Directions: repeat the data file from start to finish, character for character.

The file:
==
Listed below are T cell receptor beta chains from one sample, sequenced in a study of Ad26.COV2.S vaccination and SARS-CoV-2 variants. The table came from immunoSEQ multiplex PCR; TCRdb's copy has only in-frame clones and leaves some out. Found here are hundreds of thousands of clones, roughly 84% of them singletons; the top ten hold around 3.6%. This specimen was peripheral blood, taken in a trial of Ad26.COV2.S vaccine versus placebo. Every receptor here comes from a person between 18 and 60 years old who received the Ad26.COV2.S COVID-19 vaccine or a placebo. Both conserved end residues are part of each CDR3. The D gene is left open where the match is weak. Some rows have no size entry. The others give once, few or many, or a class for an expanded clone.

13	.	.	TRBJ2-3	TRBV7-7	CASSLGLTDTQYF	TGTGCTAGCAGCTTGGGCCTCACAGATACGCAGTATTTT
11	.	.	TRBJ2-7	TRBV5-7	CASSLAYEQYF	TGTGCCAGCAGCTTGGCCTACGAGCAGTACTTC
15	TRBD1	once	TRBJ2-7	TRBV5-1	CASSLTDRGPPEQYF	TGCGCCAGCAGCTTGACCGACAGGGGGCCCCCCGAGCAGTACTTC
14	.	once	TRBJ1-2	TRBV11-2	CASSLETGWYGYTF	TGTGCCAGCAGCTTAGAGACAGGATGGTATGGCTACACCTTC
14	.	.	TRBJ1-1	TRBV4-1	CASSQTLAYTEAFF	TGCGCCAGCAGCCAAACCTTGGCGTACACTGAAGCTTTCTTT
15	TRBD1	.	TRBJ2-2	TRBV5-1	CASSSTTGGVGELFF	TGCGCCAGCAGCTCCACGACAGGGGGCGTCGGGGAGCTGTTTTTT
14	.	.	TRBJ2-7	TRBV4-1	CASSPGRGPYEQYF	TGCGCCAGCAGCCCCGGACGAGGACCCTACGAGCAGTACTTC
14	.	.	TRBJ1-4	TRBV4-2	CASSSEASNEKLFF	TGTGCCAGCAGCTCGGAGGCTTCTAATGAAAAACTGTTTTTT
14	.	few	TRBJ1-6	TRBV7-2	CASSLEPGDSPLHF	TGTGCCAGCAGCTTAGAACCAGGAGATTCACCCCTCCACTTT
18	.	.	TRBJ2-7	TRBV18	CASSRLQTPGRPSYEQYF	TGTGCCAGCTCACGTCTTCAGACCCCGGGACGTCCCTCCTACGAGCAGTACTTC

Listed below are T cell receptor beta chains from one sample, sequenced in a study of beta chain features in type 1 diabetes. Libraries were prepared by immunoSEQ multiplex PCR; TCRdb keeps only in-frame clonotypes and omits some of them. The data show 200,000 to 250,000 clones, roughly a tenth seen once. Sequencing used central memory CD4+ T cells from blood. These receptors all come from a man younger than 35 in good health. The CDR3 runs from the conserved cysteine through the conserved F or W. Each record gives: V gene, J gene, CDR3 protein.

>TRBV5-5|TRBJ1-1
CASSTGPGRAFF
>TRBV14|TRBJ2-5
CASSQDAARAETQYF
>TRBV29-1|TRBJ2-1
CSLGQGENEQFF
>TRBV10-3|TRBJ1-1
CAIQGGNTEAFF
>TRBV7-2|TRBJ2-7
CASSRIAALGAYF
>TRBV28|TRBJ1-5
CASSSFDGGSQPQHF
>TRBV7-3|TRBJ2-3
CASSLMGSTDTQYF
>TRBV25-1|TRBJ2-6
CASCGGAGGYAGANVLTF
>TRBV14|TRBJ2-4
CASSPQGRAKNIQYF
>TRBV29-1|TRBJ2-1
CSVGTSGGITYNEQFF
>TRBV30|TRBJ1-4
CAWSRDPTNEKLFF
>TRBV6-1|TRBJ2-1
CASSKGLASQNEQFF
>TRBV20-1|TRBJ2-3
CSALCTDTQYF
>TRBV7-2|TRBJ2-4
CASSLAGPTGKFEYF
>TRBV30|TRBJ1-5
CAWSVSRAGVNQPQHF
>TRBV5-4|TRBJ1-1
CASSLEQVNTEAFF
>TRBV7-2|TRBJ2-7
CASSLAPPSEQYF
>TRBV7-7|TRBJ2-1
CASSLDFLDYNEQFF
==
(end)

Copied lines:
Listed below are T cell receptor beta chains from one sample, sequenced in a study of Ad26.COV2.S vaccination and SARS-CoV-2 variants. The table came from immunoSEQ multiplex PCR; TCRdb's copy has only in-frame clones and leaves some out. Found here are hundreds of thousands of clones, roughly 84% of them singletons; the top ten hold around 3.6%. This specimen was peripheral blood, taken in a trial of Ad26.COV2.S vaccine versus placebo. Every receptor here comes from a person between 18 and 60 years old who received the Ad26.COV2.S COVID-19 vaccine or a placebo. Both conserved end residues are part of each CDR3. The D gene is left open where the match is weak. Some rows have no size entry. The others give once, few or many, or a class for an expanded clone.

13	.	.	TRBJ2-3	TRBV7-7	CASSLGLTDTQYF	TGTGCTAGCAGCTTGGGCCTCACAGATACGCAGTATTTT
11	.	.	TRBJ2-7	TRBV5-7	CASSLAYEQYF	TGTGCCAGCAGCTTGGCCTACGAGCAGTACTTC
15	TRBD1	once	TRBJ2-7	TRBV5-1	CASSLTDRGPPEQYF	TGCGCCAGCAGCTTGACCGACAGGGGGCCCCCCGAGCAGTACTTC
14	.	once	TRBJ1-2	TRBV11-2	CASSLETGWYGYTF	TGTGCCAGCAGCTTAGAGACAGGATGGTATGGCTACACCTTC
14	.	.	TRBJ1-1	TRBV4-1	CASSQTLAYTEAFF	TGCGCCAGCAGCCAAACCTTGGCGTACACTGAAGCTTTCTTT
15	TRBD1	.	TRBJ2-2	TRBV5-1	CASSSTTGGVGELFF	TGCGCCAGCAGCTCCACGACAGGGGGCGTCGGGGAGCTGTTTTTT
14	.	.	TRBJ2-7	TRBV4-1	CASSPGRGPYEQYF	TGCGCCAGCAGCCCCGGACGAGGACCCTACGAGCAGTACTTC
14	.	.	TRBJ1-4	TRBV4-2	CASSSEASNEKLFF	TGTGCCAGCAGCTCGGAGGCTTCTAATGAAAAACTGTTTTTT
14	.	few	TRBJ1-6	TRBV7-2	CASSLEPGDSPLHF	TGTGCCAGCAGCTTAGAACCAGGAGATTCACCCCTCCACTTT
18	.	.	TRBJ2-7	TRBV18	CASSRLQTPGRPSYEQYF	TGTGCCAGCTCACGTCTTCAGACCCCGGGACGTCCCTCCTACGAGCAGTACTTC

Listed below are T cell receptor beta chains from one sample, sequenced in a study of beta chain features in type 1 diabetes. Libraries were prepared by immunoSEQ multiplex PCR; TCRdb keeps only in-frame clonotypes and omits some of them. The data show 200,000 to 250,000 clones, roughly a tenth seen once. Sequencing used central memory CD4+ T cells from blood. These receptors all come from a man younger than 35 in good health. The CDR3 runs from the conserved cysteine through the conserved F or W. Each record gives: V gene, J gene, CDR3 protein.

>TRBV5-5|TRBJ1-1
CASSTGPGRAFF
>TRBV14|TRBJ2-5
CASSQDAARAETQYF
>TRBV29-1|TRBJ2-1
CSLGQGENEQFF
>TRBV10-3|TRBJ1-1
CAIQGGNTEAFF
>TRBV7-2|TRBJ2-7
CASSRIAALGAYF
>TRBV28|TRBJ1-5
CASSSFDGGSQPQHF
>TRBV7-3|TRBJ2-3
CASSLMGSTDTQYF
>TRBV25-1|TRBJ2-6
CASCGGAGGYAGANVLTF
>TRBV14|TRBJ2-4
CASSPQGRAKNIQYF
>TRBV29-1|TRBJ2-1
CSVGTSGGITYNEQFF
>TRBV30|TRBJ1-4
CAWSRDPTNEKLFF
>TRBV6-1|TRBJ2-1
CASSKGLASQNEQFF
>TRBV20-1|TRBJ2-3
CSALCTDTQYF
>TRBV7-2|TRBJ2-4
CASSLAGPTGKFEYF
>TRBV30|TRBJ1-5
CAWSVSRAGVNQPQHF
>TRBV5-4|TRBJ1-1
CASSLEQVNTEAFF
>TRBV7-2|TRBJ2-7
CASSLAPPSEQYF
>TRBV7-7|TRBJ2-1
CASSLDFLDYNEQFF